The U.S. Commodity Futures Trading Commission (CFTC) has launched an investigation into whether BitMEX has allowed U.S. users to trade on its platform, Bloomberg reports. This probe is ongoing and will last a few months. The report also clarifies that CFTC investigations often don’t unearth any misconduct or illegal activities.
Founded in 2014, BitMEX, which posted a stunning $1 trillion in trading volume over the past year, is wildly popular for unregulated margin trading. Bitcoin traders looking to test their luck and reap large profits can long or short bitcoin with up to 100 times leverage. The CFTC has classified bitcoin as a commodity, so to service U.S. customers, the platform would need to register with the CFTC to become a fully-regulated entity.
At the outset of 2019, the Hong Kong- and San Francisco-headquartered exchange began sweeping U.S. citizens and residents of Quebec, Canada, off of its platform. This came alongside a wider housekeeping effort to bar its services to citizens in jurisdictions that might embroil BitMEX in regulatory trouble. If you register an account with an IP address from a restricted area, your account will be disbanded, though some traders use VPNs and the Tor browser to circumvent these restrictions.
A BitMEX spokesperson told Bloomberg that it “as a matter of company policy, does not comment on any media reports about inquiries or investigations by government agencies or regulators.”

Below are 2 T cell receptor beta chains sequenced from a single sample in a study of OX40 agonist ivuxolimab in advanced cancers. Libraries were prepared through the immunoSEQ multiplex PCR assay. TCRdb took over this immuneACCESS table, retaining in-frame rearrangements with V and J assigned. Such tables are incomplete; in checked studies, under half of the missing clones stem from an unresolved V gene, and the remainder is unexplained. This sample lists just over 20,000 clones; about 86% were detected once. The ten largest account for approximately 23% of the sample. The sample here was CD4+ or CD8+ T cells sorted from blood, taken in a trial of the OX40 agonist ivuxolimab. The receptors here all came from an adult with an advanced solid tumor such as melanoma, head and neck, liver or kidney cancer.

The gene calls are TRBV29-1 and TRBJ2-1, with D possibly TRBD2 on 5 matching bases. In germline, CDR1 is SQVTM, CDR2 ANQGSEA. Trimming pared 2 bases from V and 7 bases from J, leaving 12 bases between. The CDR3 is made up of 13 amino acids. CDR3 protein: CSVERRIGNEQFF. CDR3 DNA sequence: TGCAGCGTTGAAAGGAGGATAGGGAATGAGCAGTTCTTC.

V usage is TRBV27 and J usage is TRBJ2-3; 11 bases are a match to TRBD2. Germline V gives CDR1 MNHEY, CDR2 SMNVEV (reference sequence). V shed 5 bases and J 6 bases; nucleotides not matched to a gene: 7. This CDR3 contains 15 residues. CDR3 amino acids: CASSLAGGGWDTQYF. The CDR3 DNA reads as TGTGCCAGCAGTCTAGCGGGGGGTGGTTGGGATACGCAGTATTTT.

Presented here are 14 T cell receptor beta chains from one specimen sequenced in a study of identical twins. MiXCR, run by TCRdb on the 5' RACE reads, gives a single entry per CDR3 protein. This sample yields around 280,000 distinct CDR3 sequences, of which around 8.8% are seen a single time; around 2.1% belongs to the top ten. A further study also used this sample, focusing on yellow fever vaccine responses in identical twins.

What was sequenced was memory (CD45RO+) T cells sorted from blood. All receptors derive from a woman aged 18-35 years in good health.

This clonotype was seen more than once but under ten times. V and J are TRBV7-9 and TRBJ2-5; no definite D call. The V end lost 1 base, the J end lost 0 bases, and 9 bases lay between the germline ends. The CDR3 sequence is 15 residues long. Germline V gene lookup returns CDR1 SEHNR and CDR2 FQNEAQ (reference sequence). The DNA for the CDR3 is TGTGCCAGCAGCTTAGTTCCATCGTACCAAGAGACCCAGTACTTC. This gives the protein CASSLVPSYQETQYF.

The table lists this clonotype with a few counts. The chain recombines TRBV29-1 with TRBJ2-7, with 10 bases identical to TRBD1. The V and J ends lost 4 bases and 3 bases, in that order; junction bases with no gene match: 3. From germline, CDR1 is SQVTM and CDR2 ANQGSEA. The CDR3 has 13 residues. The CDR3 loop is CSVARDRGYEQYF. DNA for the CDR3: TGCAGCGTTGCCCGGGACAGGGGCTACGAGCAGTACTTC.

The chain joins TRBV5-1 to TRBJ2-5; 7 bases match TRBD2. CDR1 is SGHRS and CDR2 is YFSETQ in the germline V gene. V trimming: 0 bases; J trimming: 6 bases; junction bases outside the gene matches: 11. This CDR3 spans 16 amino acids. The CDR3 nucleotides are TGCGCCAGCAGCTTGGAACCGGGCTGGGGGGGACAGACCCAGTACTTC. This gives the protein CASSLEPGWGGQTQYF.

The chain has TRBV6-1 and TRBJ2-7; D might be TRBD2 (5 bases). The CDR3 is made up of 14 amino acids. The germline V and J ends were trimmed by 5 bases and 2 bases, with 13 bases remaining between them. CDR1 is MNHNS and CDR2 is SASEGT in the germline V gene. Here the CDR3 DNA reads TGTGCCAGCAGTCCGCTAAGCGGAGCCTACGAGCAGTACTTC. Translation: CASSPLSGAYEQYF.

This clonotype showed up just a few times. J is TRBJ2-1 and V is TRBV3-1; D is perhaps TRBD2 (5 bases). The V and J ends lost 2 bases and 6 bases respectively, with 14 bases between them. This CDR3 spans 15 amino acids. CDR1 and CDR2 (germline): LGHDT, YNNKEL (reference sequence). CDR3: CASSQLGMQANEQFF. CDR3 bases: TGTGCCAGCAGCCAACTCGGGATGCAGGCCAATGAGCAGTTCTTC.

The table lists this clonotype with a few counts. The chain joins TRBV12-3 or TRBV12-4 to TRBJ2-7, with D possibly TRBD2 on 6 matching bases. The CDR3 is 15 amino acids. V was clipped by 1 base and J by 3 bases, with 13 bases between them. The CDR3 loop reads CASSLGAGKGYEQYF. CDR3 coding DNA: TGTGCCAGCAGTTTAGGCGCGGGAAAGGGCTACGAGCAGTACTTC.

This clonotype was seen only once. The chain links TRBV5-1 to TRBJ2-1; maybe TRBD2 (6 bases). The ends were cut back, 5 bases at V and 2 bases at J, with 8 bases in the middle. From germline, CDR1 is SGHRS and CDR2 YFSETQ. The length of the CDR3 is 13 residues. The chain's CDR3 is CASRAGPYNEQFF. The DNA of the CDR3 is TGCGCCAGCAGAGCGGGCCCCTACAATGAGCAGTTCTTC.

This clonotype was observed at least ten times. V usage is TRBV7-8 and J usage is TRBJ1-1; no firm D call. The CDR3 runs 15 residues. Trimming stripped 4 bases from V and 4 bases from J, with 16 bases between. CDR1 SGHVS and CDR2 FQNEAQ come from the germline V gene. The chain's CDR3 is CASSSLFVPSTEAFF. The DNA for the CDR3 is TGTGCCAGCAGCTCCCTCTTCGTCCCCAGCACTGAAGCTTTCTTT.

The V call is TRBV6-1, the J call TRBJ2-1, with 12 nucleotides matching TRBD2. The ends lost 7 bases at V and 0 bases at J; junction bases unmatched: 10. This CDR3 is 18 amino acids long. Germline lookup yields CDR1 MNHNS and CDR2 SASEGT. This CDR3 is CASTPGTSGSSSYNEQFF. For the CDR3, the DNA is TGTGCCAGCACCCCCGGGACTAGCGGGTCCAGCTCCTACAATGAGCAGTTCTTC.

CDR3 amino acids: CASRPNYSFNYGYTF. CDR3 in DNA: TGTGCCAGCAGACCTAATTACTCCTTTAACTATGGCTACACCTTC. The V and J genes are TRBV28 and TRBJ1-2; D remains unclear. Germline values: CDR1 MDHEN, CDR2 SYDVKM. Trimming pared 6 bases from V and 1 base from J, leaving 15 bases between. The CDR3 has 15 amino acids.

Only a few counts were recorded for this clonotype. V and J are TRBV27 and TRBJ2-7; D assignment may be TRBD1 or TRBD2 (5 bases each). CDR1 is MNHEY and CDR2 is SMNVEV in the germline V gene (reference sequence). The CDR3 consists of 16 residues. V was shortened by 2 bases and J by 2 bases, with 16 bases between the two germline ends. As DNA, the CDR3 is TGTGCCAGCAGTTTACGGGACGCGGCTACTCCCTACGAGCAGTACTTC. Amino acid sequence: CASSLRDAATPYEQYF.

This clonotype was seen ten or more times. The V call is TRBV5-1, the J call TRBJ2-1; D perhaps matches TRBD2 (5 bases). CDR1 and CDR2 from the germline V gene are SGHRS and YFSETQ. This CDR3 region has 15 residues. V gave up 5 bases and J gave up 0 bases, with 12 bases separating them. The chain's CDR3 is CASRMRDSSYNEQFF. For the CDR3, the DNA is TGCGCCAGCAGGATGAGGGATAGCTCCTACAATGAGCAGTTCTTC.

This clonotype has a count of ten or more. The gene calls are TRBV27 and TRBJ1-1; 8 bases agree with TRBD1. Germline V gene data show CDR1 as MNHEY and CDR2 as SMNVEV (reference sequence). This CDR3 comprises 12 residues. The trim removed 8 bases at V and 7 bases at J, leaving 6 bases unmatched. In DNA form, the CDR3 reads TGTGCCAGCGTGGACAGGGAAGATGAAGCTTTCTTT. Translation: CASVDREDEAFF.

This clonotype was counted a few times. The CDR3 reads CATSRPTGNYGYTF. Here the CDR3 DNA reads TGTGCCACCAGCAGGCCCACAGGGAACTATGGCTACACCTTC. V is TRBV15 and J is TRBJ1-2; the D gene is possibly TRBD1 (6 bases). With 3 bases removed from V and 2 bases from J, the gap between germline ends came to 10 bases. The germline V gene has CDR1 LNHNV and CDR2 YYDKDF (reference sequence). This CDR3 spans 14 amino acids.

The investigation is the latest in a wider trend of U.S. regulators ramping up their scrutiny of cryptocurrency companies and exchanges looking to avoid this scrutiny. Throughout recent months, the New York Attorney General (NYAG) has launched into court proceedings to further its own investigation of Bitfinex, one of the industry’s largest exchanges, best known as the sister company to the stablecoin tether. Over the course of its investigation, the NYAG reportedly discovered that Bitfinex has been serving New York clients — something it said it wasn’t doing and something it can’t do without the requisite BitLicense.
Last month, Binance announced that it would be closing all U.S. customer accounts by the end of the year as well, and it hopes to launch a regulated exchange for U.S. users in the near future.